"I cannot say yes to the peace of Christ and yes to nuclear weapons. I cannot say yes to the peace of Christ and yes to modern warfare. It doesn't fit; it is not consistent, and I cannot do it."
(from Nevada Test Site Statement, May, 1987, at Pax Christi USA National action. Quoted in Words of Peace Vol. II: Selections from Bishop Thomas Gumbleton. Pax Christi USA 1991.)
On the bombing of Hiroshima:
"I stood before the mound in Peace Park that is the ashes of tens of thousands of unnamed people. The bodies were gathered and burned within days after the attack, and now there is only a huge mound of ashes. I stood there speechless, empty. What can you say? What can you feel in the presence of such horror, remembering how they died?"
"If there is a morality that can justify such an act, then I say that there is no morality. The word is empty of significance. If there is a religious belief that can be in harmony with this, then there is no such thing as religion. If there is any way this is compatible with being a Christian, I would reject Christianity. If Jesus could bless followers who do this, I would have nothing to do with Jesus."
"Clearly, there is an urgency for conversion-a complete about-face. But it has not happened. It is not happening.What concerns me most of all.is that Hiroshima, that unnamable sin, is taking place everyday. Our own nation is doing it again and again and again.Hiroshima, the sin, the evil, is committed everyday in our hearts."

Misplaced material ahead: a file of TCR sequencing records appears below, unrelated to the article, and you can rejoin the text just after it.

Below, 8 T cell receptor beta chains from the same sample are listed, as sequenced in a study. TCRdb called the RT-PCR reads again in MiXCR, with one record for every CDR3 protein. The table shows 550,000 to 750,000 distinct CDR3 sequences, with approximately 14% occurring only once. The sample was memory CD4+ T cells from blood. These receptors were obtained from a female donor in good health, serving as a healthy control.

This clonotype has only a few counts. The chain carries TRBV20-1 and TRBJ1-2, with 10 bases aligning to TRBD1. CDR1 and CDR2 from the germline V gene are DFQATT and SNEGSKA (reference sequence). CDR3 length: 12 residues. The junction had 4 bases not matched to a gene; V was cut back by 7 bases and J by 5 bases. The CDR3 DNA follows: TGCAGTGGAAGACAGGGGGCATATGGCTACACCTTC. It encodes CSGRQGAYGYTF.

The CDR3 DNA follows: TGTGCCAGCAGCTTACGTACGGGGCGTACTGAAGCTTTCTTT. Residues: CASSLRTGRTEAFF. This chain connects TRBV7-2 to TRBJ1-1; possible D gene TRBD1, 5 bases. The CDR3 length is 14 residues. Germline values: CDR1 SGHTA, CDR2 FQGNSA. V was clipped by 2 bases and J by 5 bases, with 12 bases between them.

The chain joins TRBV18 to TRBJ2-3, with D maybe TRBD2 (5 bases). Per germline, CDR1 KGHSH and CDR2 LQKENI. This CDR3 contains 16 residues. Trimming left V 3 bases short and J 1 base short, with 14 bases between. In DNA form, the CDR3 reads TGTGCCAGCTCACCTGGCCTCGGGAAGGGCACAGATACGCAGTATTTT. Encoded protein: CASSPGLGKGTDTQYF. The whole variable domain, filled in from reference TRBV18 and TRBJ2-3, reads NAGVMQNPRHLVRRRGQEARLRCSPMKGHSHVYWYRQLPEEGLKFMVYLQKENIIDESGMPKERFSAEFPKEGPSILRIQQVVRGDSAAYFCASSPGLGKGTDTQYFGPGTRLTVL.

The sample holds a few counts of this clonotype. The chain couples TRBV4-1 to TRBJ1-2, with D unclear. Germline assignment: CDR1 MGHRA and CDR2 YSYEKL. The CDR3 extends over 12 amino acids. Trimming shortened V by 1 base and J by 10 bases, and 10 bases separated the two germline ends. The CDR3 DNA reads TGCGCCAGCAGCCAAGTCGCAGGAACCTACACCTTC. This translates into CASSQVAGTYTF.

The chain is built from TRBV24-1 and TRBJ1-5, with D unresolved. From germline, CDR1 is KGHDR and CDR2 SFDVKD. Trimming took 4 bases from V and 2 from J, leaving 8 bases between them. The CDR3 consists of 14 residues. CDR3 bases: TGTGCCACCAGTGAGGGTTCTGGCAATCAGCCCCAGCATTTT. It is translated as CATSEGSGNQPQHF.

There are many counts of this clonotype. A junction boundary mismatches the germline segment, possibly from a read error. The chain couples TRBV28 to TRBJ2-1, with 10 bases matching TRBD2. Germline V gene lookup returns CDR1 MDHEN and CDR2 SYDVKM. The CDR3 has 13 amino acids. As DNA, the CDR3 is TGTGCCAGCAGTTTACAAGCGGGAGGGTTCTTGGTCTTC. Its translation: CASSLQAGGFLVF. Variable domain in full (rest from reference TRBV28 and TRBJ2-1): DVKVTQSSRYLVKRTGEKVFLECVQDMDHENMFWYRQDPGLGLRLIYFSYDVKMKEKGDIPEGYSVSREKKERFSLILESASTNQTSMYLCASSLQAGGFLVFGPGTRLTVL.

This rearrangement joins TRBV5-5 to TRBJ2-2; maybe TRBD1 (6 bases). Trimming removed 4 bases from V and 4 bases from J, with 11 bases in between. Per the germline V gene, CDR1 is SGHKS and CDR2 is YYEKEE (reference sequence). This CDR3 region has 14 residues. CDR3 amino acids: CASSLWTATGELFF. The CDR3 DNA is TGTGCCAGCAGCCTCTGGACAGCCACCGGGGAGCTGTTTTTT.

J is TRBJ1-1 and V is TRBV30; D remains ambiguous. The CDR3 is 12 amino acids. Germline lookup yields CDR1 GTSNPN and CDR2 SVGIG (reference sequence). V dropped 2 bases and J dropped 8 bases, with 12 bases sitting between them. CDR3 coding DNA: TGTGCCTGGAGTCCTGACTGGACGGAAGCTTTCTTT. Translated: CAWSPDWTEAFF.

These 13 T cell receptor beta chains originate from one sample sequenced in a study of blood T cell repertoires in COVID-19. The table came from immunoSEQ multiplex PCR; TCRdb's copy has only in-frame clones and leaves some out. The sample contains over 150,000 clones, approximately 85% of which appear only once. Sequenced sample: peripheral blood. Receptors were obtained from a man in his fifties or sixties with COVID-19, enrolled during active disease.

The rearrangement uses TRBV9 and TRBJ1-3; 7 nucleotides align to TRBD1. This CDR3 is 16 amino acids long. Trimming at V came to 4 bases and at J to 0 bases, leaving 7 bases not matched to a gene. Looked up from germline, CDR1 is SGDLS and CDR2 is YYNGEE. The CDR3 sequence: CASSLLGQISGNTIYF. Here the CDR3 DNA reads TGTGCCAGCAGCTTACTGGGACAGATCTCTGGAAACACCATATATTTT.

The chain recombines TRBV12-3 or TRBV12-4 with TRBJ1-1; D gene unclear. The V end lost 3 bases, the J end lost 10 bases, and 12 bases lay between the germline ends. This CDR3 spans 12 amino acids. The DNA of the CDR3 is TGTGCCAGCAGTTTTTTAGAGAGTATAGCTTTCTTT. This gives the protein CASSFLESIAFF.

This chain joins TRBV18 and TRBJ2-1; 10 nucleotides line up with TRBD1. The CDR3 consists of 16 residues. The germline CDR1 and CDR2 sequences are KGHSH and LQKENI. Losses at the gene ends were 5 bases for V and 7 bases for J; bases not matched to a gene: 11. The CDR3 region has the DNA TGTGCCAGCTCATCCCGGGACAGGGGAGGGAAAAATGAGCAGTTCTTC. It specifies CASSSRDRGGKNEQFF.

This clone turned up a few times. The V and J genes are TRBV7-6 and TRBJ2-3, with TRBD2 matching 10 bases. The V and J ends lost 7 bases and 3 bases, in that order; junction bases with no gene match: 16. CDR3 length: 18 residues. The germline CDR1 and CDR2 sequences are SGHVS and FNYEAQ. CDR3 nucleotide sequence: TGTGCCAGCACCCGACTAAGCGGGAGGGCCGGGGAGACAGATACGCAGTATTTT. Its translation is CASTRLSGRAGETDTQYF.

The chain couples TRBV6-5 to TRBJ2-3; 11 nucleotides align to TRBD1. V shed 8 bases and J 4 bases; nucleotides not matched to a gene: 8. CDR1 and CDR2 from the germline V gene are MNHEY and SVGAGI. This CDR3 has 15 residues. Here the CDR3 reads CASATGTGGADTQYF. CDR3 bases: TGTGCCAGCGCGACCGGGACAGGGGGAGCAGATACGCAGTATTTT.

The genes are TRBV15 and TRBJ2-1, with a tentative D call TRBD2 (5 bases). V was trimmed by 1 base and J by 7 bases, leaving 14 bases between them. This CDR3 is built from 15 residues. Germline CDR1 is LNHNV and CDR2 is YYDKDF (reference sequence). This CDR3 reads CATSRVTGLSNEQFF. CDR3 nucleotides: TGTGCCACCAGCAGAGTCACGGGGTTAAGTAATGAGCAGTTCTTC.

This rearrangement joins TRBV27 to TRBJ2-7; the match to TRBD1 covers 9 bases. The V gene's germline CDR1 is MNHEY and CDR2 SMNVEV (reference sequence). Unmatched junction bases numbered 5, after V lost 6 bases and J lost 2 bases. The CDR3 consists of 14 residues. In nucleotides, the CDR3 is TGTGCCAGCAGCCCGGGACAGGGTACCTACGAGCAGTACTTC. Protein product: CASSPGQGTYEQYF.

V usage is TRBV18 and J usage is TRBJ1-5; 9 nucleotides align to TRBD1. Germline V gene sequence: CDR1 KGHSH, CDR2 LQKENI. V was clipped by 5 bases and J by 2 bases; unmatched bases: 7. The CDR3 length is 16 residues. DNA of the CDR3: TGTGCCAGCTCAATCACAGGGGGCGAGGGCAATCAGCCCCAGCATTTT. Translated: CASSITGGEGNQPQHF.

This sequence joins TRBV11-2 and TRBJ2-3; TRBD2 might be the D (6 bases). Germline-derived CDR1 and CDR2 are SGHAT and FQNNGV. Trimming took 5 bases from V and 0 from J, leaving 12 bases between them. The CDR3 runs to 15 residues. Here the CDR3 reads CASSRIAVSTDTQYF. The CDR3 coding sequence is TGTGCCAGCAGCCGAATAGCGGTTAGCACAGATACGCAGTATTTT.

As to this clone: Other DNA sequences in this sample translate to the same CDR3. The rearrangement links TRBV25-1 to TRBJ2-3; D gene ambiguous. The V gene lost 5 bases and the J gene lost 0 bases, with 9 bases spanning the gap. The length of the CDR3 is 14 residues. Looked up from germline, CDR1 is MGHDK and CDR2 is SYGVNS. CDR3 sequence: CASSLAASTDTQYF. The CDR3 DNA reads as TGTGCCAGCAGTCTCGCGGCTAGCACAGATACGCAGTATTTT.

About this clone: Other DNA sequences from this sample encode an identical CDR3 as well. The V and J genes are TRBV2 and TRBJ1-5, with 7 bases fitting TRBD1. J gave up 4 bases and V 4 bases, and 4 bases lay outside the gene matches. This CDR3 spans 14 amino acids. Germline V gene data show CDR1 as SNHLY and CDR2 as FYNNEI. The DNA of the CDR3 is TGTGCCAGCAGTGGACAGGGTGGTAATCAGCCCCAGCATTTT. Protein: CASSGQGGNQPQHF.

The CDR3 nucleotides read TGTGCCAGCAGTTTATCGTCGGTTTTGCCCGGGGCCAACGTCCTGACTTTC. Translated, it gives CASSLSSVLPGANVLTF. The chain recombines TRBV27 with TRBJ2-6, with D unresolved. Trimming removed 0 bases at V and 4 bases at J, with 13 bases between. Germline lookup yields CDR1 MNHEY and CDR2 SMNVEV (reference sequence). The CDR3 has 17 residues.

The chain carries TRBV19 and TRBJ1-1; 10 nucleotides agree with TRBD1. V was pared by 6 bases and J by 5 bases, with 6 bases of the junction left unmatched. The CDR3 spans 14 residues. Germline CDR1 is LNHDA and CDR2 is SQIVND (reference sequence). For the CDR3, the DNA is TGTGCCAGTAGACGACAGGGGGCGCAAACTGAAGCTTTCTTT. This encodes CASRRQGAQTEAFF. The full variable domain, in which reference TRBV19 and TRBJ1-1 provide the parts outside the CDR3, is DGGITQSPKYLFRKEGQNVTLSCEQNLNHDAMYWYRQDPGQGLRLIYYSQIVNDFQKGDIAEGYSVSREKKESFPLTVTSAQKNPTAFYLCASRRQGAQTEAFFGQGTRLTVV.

(From "The Challenge of Peace; The Catholic Church in Public Debate",
Catholic University of America Symposium, Oct., 1989.
Quoted in Words of Peace Vol. II: Selections from Bishop Thomas Gumbleton.
Pax Christi USA 1991.)
On dissent within the Church:
..."we must keep working against injustice wherever we find it. As you forge your own convictions, speak out responsibly. Don't you, as adults, assume the role of children within the church."
(From a public discussion with University of Michigan faculty, 1980. Quoted in Words of Peace Vol. II: Selections from Bishop Thomas Gumbleton. Pax Christi USA 1991.)
On sexual abuse by priests:
"When every bishop in every diocese cooperates in bringing about a genuinely just resolution of every charge of sexual abuse, I believe we will once more be perceived as credible moral teachers. Thus what is good for the victims will likewise be good for the church."
..."It may cause some hardship for us financially. It might seem easier to keep the evils hidden, to move on and trust that the future will be better. But I am convinced that a settlement of every case by our court system is the only way to protect children and to heal the brokenness within the church."
(From Bishop Gumbleton's testimony before the Ohio House of Representatives Judiciary Committee,January 11, 2006.)http://ncronline.org/mainpage/specialdocuments/
On the martydom of conscientious objector Franz Jaegerstaetter:
"He tells us, I think, that a single act of conscience is like a seed in the ground, that whatever is done for the truth will make a difference, and that it is God that will make that difference acting through us. However small or large our acts of courage, it is God who acts through us and makes the seed grow."
( (1987, May 20). Franz Jaegerstaetter. Speech to honor the 80th birthday of Franz Jaegerstatter in Linz, Austria.)
Selected full-text speeches:
(1987, May 20). Franz Jaegerstaetter.
Speech to honor the 80th birthday of Franz Jaegerstatter in Linz, Austria.